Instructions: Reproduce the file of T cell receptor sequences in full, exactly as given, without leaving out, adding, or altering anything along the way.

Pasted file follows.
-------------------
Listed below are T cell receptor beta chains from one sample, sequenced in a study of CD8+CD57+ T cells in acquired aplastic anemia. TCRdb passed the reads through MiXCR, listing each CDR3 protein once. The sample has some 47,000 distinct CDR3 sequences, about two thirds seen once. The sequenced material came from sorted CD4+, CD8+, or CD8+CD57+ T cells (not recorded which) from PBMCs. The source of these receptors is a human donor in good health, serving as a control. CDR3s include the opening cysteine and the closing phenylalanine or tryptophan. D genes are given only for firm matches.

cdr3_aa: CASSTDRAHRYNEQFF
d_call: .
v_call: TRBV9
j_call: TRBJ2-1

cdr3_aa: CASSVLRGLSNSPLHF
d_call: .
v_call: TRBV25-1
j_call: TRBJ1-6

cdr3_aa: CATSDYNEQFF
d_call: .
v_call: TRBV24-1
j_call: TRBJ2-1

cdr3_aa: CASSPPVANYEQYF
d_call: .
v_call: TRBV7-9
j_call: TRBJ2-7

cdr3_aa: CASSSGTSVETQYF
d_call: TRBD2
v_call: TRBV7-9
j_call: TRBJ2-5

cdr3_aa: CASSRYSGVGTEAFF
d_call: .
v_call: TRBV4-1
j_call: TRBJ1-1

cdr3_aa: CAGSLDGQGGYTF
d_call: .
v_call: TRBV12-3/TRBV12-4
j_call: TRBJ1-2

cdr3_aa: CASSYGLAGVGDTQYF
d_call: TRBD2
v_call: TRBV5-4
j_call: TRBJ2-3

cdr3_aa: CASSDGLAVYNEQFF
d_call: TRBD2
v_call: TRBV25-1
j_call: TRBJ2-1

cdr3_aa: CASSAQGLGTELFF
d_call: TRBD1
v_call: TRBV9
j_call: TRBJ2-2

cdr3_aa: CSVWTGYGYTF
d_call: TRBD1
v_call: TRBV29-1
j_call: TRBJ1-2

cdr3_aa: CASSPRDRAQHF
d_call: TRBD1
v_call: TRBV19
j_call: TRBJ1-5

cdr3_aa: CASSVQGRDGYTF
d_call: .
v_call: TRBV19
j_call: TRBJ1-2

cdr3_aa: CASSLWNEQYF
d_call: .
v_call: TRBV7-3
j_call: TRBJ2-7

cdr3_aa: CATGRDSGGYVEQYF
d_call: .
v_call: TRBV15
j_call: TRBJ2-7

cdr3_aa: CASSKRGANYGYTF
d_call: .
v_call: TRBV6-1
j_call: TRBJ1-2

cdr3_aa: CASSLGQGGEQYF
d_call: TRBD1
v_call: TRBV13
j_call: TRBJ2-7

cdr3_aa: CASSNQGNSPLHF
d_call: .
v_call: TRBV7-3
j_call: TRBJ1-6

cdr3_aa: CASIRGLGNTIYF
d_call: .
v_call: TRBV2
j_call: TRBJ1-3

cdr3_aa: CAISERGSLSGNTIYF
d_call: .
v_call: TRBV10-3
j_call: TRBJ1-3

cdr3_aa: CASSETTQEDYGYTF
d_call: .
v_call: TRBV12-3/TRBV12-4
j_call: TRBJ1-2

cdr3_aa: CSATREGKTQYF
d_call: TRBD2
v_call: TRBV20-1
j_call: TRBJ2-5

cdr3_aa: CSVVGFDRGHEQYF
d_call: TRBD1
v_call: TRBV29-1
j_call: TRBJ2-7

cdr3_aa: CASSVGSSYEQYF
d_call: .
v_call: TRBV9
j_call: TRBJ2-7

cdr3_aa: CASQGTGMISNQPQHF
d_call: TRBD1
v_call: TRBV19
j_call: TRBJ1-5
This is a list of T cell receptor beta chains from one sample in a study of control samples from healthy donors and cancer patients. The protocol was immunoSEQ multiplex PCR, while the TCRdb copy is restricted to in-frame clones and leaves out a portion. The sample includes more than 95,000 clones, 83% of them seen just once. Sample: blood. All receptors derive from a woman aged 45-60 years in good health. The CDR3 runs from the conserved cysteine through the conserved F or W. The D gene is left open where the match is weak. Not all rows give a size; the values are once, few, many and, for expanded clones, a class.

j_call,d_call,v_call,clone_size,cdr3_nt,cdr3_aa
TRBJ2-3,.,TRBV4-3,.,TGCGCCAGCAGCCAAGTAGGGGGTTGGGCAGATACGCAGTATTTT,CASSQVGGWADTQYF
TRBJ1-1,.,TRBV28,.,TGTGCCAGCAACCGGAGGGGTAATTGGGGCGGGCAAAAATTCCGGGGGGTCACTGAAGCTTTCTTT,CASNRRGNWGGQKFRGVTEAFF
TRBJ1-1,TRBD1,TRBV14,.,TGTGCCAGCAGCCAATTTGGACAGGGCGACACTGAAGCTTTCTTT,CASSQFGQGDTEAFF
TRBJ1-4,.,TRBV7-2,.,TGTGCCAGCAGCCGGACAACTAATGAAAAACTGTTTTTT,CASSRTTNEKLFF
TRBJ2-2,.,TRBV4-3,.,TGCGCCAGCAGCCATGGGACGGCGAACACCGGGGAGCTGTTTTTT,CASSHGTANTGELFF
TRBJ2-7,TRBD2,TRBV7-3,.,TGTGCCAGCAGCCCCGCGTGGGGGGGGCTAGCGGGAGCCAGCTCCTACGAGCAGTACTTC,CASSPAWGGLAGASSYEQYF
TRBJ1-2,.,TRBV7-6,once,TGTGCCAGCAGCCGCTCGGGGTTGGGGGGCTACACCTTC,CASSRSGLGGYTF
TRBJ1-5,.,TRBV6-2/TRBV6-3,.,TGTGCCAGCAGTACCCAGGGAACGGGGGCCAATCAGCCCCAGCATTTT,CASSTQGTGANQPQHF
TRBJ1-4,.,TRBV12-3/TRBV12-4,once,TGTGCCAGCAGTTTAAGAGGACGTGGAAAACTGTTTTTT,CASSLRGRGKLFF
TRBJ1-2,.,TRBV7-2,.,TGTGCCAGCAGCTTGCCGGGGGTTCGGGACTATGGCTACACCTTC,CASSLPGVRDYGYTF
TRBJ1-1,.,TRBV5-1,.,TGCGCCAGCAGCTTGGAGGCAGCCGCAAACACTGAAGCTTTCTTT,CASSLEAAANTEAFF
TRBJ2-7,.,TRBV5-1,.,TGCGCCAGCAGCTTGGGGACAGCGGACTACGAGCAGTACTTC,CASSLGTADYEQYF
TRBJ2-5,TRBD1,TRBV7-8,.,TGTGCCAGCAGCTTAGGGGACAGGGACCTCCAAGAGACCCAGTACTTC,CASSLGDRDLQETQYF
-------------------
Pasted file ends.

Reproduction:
Listed below are T cell receptor beta chains from one sample, sequenced in a study of CD8+CD57+ T cells in acquired aplastic anemia. TCRdb passed the reads through MiXCR, listing each CDR3 protein once. The sample has some 47,000 distinct CDR3 sequences, about two thirds seen once. The sequenced material came from sorted CD4+, CD8+, or CD8+CD57+ T cells (not recorded which) from PBMCs. The source of these receptors is a human donor in good health, serving as a control. CDR3s include the opening cysteine and the closing phenylalanine or tryptophan. D genes are given only for firm matches.

cdr3_aa: CASSTDRAHRYNEQFF
d_call: .
v_call: TRBV9
j_call: TRBJ2-1

cdr3_aa: CASSVLRGLSNSPLHF
d_call: .
v_call: TRBV25-1
j_call: TRBJ1-6

cdr3_aa: CATSDYNEQFF
d_call: .
v_call: TRBV24-1
j_call: TRBJ2-1

cdr3_aa: CASSPPVANYEQYF
d_call: .
v_call: TRBV7-9
j_call: TRBJ2-7

cdr3_aa: CASSSGTSVETQYF
d_call: TRBD2
v_call: TRBV7-9
j_call: TRBJ2-5

cdr3_aa: CASSRYSGVGTEAFF
d_call: .
v_call: TRBV4-1
j_call: TRBJ1-1

cdr3_aa: CAGSLDGQGGYTF
d_call: .
v_call: TRBV12-3/TRBV12-4
j_call: TRBJ1-2

cdr3_aa: CASSYGLAGVGDTQYF
d_call: TRBD2
v_call: TRBV5-4
j_call: TRBJ2-3

cdr3_aa: CASSDGLAVYNEQFF
d_call: TRBD2
v_call: TRBV25-1
j_call: TRBJ2-1

cdr3_aa: CASSAQGLGTELFF
d_call: TRBD1
v_call: TRBV9
j_call: TRBJ2-2

cdr3_aa: CSVWTGYGYTF
d_call: TRBD1
v_call: TRBV29-1
j_call: TRBJ1-2

cdr3_aa: CASSPRDRAQHF
d_call: TRBD1
v_call: TRBV19
j_call: TRBJ1-5

cdr3_aa: CASSVQGRDGYTF
d_call: .
v_call: TRBV19
j_call: TRBJ1-2

cdr3_aa: CASSLWNEQYF
d_call: .
v_call: TRBV7-3
j_call: TRBJ2-7

cdr3_aa: CATGRDSGGYVEQYF
d_call: .
v_call: TRBV15
j_call: TRBJ2-7

cdr3_aa: CASSKRGANYGYTF
d_call: .
v_call: TRBV6-1
j_call: TRBJ1-2

cdr3_aa: CASSLGQGGEQYF
d_call: TRBD1
v_call: TRBV13
j_call: TRBJ2-7

cdr3_aa: CASSNQGNSPLHF
d_call: .
v_call: TRBV7-3
j_call: TRBJ1-6

cdr3_aa: CASIRGLGNTIYF
d_call: .
v_call: TRBV2
j_call: TRBJ1-3

cdr3_aa: CAISERGSLSGNTIYF
d_call: .
v_call: TRBV10-3
j_call: TRBJ1-3

cdr3_aa: CASSETTQEDYGYTF
d_call: .
v_call: TRBV12-3/TRBV12-4
j_call: TRBJ1-2

cdr3_aa: CSATREGKTQYF
d_call: TRBD2
v_call: TRBV20-1
j_call: TRBJ2-5

cdr3_aa: CSVVGFDRGHEQYF
d_call: TRBD1
v_call: TRBV29-1
j_call: TRBJ2-7

cdr3_aa: CASSVGSSYEQYF
d_call: .
v_call: TRBV9
j_call: TRBJ2-7

cdr3_aa: CASQGTGMISNQPQHF
d_call: TRBD1
v_call: TRBV19
j_call: TRBJ1-5
This is a list of T cell receptor beta chains from one sample in a study of control samples from healthy donors and cancer patients. The protocol was immunoSEQ multiplex PCR, while the TCRdb copy is restricted to in-frame clones and leaves out a portion. The sample includes more than 95,000 clones, 83% of them seen just once. Sample: blood. All receptors derive from a woman aged 45-60 years in good health. The CDR3 runs from the conserved cysteine through the conserved F or W. The D gene is left open where the match is weak. Not all rows give a size; the values are once, few, many and, for expanded clones, a class.

j_call,d_call,v_call,clone_size,cdr3_nt,cdr3_aa
TRBJ2-3,.,TRBV4-3,.,TGCGCCAGCAGCCAAGTAGGGGGTTGGGCAGATACGCAGTATTTT,CASSQVGGWADTQYF
TRBJ1-1,.,TRBV28,.,TGTGCCAGCAACCGGAGGGGTAATTGGGGCGGGCAAAAATTCCGGGGGGTCACTGAAGCTTTCTTT,CASNRRGNWGGQKFRGVTEAFF
TRBJ1-1,TRBD1,TRBV14,.,TGTGCCAGCAGCCAATTTGGACAGGGCGACACTGAAGCTTTCTTT,CASSQFGQGDTEAFF
TRBJ1-4,.,TRBV7-2,.,TGTGCCAGCAGCCGGACAACTAATGAAAAACTGTTTTTT,CASSRTTNEKLFF
TRBJ2-2,.,TRBV4-3,.,TGCGCCAGCAGCCATGGGACGGCGAACACCGGGGAGCTGTTTTTT,CASSHGTANTGELFF
TRBJ2-7,TRBD2,TRBV7-3,.,TGTGCCAGCAGCCCCGCGTGGGGGGGGCTAGCGGGAGCCAGCTCCTACGAGCAGTACTTC,CASSPAWGGLAGASSYEQYF
TRBJ1-2,.,TRBV7-6,once,TGTGCCAGCAGCCGCTCGGGGTTGGGGGGCTACACCTTC,CASSRSGLGGYTF
TRBJ1-5,.,TRBV6-2/TRBV6-3,.,TGTGCCAGCAGTACCCAGGGAACGGGGGCCAATCAGCCCCAGCATTTT,CASSTQGTGANQPQHF
TRBJ1-4,.,TRBV12-3/TRBV12-4,once,TGTGCCAGCAGTTTAAGAGGACGTGGAAAACTGTTTTTT,CASSLRGRGKLFF
TRBJ1-2,.,TRBV7-2,.,TGTGCCAGCAGCTTGCCGGGGGTTCGGGACTATGGCTACACCTTC,CASSLPGVRDYGYTF
TRBJ1-1,.,TRBV5-1,.,TGCGCCAGCAGCTTGGAGGCAGCCGCAAACACTGAAGCTTTCTTT,CASSLEAAANTEAFF
TRBJ2-7,.,TRBV5-1,.,TGCGCCAGCAGCTTGGGGACAGCGGACTACGAGCAGTACTTC,CASSLGTADYEQYF
TRBJ2-5,TRBD1,TRBV7-8,.,TGTGCCAGCAGCTTAGGGGACAGGGACCTCCAAGAGACCCAGTACTTC,CASSLGDRDLQETQYF